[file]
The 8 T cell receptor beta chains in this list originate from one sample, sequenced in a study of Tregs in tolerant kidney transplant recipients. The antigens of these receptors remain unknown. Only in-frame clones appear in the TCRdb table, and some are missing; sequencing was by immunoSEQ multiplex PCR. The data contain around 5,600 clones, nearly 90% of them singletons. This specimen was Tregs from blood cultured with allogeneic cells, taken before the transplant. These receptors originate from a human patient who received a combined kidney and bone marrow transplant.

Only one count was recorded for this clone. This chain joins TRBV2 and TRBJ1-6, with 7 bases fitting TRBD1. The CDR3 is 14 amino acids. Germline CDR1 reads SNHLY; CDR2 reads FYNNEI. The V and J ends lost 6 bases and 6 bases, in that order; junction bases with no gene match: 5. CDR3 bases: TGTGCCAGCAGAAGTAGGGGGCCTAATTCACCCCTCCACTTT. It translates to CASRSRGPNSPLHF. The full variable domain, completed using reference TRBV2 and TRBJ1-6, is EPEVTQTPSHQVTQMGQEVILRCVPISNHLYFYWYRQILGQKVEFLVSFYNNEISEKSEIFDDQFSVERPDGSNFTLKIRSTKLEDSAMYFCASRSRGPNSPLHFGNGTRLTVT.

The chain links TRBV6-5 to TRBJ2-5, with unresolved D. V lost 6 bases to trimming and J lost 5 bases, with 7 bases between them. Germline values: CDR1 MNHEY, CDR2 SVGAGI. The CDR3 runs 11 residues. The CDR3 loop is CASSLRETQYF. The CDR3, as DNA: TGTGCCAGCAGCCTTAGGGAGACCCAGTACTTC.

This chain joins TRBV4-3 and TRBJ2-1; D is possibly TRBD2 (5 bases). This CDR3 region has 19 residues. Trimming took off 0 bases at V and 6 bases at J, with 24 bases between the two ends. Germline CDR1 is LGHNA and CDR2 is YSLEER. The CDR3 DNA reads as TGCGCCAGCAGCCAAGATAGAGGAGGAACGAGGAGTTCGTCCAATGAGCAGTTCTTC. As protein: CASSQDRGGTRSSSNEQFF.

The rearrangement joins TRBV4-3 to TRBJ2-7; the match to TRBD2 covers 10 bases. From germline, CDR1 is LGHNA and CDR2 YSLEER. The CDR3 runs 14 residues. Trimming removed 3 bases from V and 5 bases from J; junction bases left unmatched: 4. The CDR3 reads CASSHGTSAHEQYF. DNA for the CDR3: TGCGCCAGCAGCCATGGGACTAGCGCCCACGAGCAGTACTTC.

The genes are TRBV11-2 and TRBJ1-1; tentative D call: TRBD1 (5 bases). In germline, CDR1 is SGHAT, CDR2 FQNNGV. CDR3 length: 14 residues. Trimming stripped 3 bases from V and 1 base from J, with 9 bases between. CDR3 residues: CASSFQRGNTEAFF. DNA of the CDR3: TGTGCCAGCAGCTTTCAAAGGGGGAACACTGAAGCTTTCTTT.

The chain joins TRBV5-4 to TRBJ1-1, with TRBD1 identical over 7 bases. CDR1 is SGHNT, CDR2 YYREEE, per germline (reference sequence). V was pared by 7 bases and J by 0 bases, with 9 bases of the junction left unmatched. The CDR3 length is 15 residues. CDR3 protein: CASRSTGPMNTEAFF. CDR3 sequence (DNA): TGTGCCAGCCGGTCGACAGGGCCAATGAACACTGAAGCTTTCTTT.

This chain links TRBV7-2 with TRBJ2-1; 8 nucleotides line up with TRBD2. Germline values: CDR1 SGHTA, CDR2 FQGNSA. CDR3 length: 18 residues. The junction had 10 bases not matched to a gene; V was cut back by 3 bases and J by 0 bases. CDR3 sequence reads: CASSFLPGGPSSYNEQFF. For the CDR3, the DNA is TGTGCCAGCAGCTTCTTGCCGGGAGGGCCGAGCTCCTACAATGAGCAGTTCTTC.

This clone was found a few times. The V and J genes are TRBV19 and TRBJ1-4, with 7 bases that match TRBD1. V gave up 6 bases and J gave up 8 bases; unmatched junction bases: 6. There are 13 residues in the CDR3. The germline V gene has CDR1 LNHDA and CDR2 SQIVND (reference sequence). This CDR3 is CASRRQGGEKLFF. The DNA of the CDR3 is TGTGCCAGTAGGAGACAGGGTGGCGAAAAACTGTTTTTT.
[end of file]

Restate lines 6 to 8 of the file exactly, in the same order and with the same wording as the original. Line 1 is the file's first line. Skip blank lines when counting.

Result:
The genes are TRBV11-2 and TRBJ1-1; tentative D call: TRBD1 (5 bases). In germline, CDR1 is SGHAT, CDR2 FQNNGV. CDR3 length: 14 residues. Trimming stripped 3 bases from V and 1 base from J, with 9 bases between. CDR3 residues: CASSFQRGNTEAFF. DNA of the CDR3: TGTGCCAGCAGCTTTCAAAGGGGGAACACTGAAGCTTTCTTT.

The chain joins TRBV5-4 to TRBJ1-1, with TRBD1 identical over 7 bases. CDR1 is SGHNT, CDR2 YYREEE, per germline (reference sequence). V was pared by 7 bases and J by 0 bases, with 9 bases of the junction left unmatched. The CDR3 length is 15 residues. CDR3 protein: CASRSTGPMNTEAFF. CDR3 sequence (DNA): TGTGCCAGCCGGTCGACAGGGCCAATGAACACTGAAGCTTTCTTT.

This chain links TRBV7-2 with TRBJ2-1; 8 nucleotides line up with TRBD2. Germline values: CDR1 SGHTA, CDR2 FQGNSA. CDR3 length: 18 residues. The junction had 10 bases not matched to a gene; V was cut back by 3 bases and J by 0 bases. CDR3 sequence reads: CASSFLPGGPSSYNEQFF. For the CDR3, the DNA is TGTGCCAGCAGCTTCTTGCCGGGAGGGCCGAGCTCCTACAATGAGCAGTTCTTC.